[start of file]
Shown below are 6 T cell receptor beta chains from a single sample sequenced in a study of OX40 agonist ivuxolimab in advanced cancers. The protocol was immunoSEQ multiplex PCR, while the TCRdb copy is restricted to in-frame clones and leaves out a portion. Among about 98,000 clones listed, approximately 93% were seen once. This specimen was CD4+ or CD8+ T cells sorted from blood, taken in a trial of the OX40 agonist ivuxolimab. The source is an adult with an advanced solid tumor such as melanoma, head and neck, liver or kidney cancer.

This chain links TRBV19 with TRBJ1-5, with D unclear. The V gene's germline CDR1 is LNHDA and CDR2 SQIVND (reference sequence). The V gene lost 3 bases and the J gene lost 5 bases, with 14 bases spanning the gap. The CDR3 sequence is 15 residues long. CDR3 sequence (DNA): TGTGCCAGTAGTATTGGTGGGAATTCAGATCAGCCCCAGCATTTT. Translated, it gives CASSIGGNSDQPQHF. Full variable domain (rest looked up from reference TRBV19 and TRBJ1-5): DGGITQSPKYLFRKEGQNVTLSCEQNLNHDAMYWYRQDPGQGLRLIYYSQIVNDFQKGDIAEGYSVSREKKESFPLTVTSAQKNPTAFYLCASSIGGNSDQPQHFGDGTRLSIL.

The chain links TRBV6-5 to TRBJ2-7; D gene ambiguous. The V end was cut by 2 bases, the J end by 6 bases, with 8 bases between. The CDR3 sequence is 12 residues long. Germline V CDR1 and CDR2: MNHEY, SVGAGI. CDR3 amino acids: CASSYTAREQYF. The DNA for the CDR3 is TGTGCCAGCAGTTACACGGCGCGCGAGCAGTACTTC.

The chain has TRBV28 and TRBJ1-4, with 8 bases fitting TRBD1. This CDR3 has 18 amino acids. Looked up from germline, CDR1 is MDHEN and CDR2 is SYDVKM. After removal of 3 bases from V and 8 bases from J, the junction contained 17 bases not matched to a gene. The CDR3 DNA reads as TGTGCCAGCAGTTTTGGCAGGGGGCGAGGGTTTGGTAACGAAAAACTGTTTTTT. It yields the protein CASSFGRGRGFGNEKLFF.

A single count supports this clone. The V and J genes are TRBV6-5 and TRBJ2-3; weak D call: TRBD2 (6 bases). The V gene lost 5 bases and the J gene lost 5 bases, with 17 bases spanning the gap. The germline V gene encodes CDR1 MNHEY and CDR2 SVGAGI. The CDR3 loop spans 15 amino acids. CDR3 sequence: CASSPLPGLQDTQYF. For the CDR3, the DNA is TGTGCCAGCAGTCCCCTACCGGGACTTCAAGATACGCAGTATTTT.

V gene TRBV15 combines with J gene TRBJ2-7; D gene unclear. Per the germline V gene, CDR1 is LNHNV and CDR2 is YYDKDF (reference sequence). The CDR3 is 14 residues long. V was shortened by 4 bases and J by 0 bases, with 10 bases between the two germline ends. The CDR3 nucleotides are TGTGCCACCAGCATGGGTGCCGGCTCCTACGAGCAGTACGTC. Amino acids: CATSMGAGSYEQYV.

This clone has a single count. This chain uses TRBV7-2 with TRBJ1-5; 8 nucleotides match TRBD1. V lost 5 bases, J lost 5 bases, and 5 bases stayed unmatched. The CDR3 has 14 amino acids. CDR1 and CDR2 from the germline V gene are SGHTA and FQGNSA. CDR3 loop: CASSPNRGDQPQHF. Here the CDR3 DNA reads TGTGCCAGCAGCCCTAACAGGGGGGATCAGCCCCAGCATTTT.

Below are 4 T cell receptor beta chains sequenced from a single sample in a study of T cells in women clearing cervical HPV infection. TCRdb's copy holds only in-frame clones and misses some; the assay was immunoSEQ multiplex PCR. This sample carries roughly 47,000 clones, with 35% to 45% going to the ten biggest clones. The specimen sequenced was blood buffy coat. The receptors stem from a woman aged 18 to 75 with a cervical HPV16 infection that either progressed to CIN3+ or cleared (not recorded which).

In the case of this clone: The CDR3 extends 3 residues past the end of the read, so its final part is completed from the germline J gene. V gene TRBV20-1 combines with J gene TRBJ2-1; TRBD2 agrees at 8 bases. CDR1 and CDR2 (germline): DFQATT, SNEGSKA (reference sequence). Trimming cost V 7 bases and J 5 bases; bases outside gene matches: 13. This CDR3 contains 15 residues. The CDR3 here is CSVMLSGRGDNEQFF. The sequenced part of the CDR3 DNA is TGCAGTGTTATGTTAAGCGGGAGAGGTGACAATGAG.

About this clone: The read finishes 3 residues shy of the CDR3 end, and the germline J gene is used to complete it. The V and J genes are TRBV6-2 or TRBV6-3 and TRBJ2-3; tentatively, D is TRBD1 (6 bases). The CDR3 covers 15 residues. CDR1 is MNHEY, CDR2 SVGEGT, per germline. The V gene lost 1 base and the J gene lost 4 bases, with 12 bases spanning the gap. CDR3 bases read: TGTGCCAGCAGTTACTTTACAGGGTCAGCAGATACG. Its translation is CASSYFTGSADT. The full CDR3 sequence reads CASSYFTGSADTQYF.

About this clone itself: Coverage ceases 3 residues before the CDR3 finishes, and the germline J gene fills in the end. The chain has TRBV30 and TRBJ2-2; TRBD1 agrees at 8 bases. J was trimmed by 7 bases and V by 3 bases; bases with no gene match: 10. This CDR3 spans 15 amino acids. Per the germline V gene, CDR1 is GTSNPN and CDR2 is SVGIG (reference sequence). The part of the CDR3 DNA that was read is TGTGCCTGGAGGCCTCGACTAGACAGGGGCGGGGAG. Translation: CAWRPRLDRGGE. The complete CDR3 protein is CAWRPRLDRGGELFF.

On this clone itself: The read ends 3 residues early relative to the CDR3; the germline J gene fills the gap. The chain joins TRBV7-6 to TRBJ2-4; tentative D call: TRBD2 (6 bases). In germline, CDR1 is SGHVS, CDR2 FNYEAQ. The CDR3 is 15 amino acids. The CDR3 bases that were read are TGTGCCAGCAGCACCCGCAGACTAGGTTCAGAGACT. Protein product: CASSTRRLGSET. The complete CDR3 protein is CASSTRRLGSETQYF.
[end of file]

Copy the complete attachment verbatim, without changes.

Shown below are 6 T cell receptor beta chains from a single sample sequenced in a study of OX40 agonist ivuxolimab in advanced cancers. The protocol was immunoSEQ multiplex PCR, while the TCRdb copy is restricted to in-frame clones and leaves out a portion. Among about 98,000 clones listed, approximately 93% were seen once. This specimen was CD4+ or CD8+ T cells sorted from blood, taken in a trial of the OX40 agonist ivuxolimab. The source is an adult with an advanced solid tumor such as melanoma, head and neck, liver or kidney cancer.

This chain links TRBV19 with TRBJ1-5, with D unclear. The V gene's germline CDR1 is LNHDA and CDR2 SQIVND (reference sequence). The V gene lost 3 bases and the J gene lost 5 bases, with 14 bases spanning the gap. The CDR3 sequence is 15 residues long. CDR3 sequence (DNA): TGTGCCAGTAGTATTGGTGGGAATTCAGATCAGCCCCAGCATTTT. Translated, it gives CASSIGGNSDQPQHF. Full variable domain (rest looked up from reference TRBV19 and TRBJ1-5): DGGITQSPKYLFRKEGQNVTLSCEQNLNHDAMYWYRQDPGQGLRLIYYSQIVNDFQKGDIAEGYSVSREKKESFPLTVTSAQKNPTAFYLCASSIGGNSDQPQHFGDGTRLSIL.

The chain links TRBV6-5 to TRBJ2-7; D gene ambiguous. The V end was cut by 2 bases, the J end by 6 bases, with 8 bases between. The CDR3 sequence is 12 residues long. Germline V CDR1 and CDR2: MNHEY, SVGAGI. CDR3 amino acids: CASSYTAREQYF. The DNA for the CDR3 is TGTGCCAGCAGTTACACGGCGCGCGAGCAGTACTTC.

The chain has TRBV28 and TRBJ1-4, with 8 bases fitting TRBD1. This CDR3 has 18 amino acids. Looked up from germline, CDR1 is MDHEN and CDR2 is SYDVKM. After removal of 3 bases from V and 8 bases from J, the junction contained 17 bases not matched to a gene. The CDR3 DNA reads as TGTGCCAGCAGTTTTGGCAGGGGGCGAGGGTTTGGTAACGAAAAACTGTTTTTT. It yields the protein CASSFGRGRGFGNEKLFF.

A single count supports this clone. The V and J genes are TRBV6-5 and TRBJ2-3; weak D call: TRBD2 (6 bases). The V gene lost 5 bases and the J gene lost 5 bases, with 17 bases spanning the gap. The germline V gene encodes CDR1 MNHEY and CDR2 SVGAGI. The CDR3 loop spans 15 amino acids. CDR3 sequence: CASSPLPGLQDTQYF. For the CDR3, the DNA is TGTGCCAGCAGTCCCCTACCGGGACTTCAAGATACGCAGTATTTT.

V gene TRBV15 combines with J gene TRBJ2-7; D gene unclear. Per the germline V gene, CDR1 is LNHNV and CDR2 is YYDKDF (reference sequence). The CDR3 is 14 residues long. V was shortened by 4 bases and J by 0 bases, with 10 bases between the two germline ends. The CDR3 nucleotides are TGTGCCACCAGCATGGGTGCCGGCTCCTACGAGCAGTACGTC. Amino acids: CATSMGAGSYEQYV.

This clone has a single count. This chain uses TRBV7-2 with TRBJ1-5; 8 nucleotides match TRBD1. V lost 5 bases, J lost 5 bases, and 5 bases stayed unmatched. The CDR3 has 14 amino acids. CDR1 and CDR2 from the germline V gene are SGHTA and FQGNSA. CDR3 loop: CASSPNRGDQPQHF. Here the CDR3 DNA reads TGTGCCAGCAGCCCTAACAGGGGGGATCAGCCCCAGCATTTT.

Below are 4 T cell receptor beta chains sequenced from a single sample in a study of T cells in women clearing cervical HPV infection. TCRdb's copy holds only in-frame clones and misses some; the assay was immunoSEQ multiplex PCR. This sample carries roughly 47,000 clones, with 35% to 45% going to the ten biggest clones. The specimen sequenced was blood buffy coat. The receptors stem from a woman aged 18 to 75 with a cervical HPV16 infection that either progressed to CIN3+ or cleared (not recorded which).

In the case of this clone: The CDR3 extends 3 residues past the end of the read, so its final part is completed from the germline J gene. V gene TRBV20-1 combines with J gene TRBJ2-1; TRBD2 agrees at 8 bases. CDR1 and CDR2 (germline): DFQATT, SNEGSKA (reference sequence). Trimming cost V 7 bases and J 5 bases; bases outside gene matches: 13. This CDR3 contains 15 residues. The CDR3 here is CSVMLSGRGDNEQFF. The sequenced part of the CDR3 DNA is TGCAGTGTTATGTTAAGCGGGAGAGGTGACAATGAG.

About this clone: The read finishes 3 residues shy of the CDR3 end, and the germline J gene is used to complete it. The V and J genes are TRBV6-2 or TRBV6-3 and TRBJ2-3; tentatively, D is TRBD1 (6 bases). The CDR3 covers 15 residues. CDR1 is MNHEY, CDR2 SVGEGT, per germline. The V gene lost 1 base and the J gene lost 4 bases, with 12 bases spanning the gap. CDR3 bases read: TGTGCCAGCAGTTACTTTACAGGGTCAGCAGATACG. Its translation is CASSYFTGSADT. The full CDR3 sequence reads CASSYFTGSADTQYF.

About this clone itself: Coverage ceases 3 residues before the CDR3 finishes, and the germline J gene fills in the end. The chain has TRBV30 and TRBJ2-2; TRBD1 agrees at 8 bases. J was trimmed by 7 bases and V by 3 bases; bases with no gene match: 10. This CDR3 spans 15 amino acids. Per the germline V gene, CDR1 is GTSNPN and CDR2 is SVGIG (reference sequence). The part of the CDR3 DNA that was read is TGTGCCTGGAGGCCTCGACTAGACAGGGGCGGGGAG. Translation: CAWRPRLDRGGE. The complete CDR3 protein is CAWRPRLDRGGELFF.

On this clone itself: The read ends 3 residues early relative to the CDR3; the germline J gene fills the gap. The chain joins TRBV7-6 to TRBJ2-4; tentative D call: TRBD2 (6 bases). In germline, CDR1 is SGHVS, CDR2 FNYEAQ. The CDR3 is 15 amino acids. The CDR3 bases that were read are TGTGCCAGCAGCACCCGCAGACTAGGTTCAGAGACT. Protein product: CASSTRRLGSET. The complete CDR3 protein is CASSTRRLGSETQYF.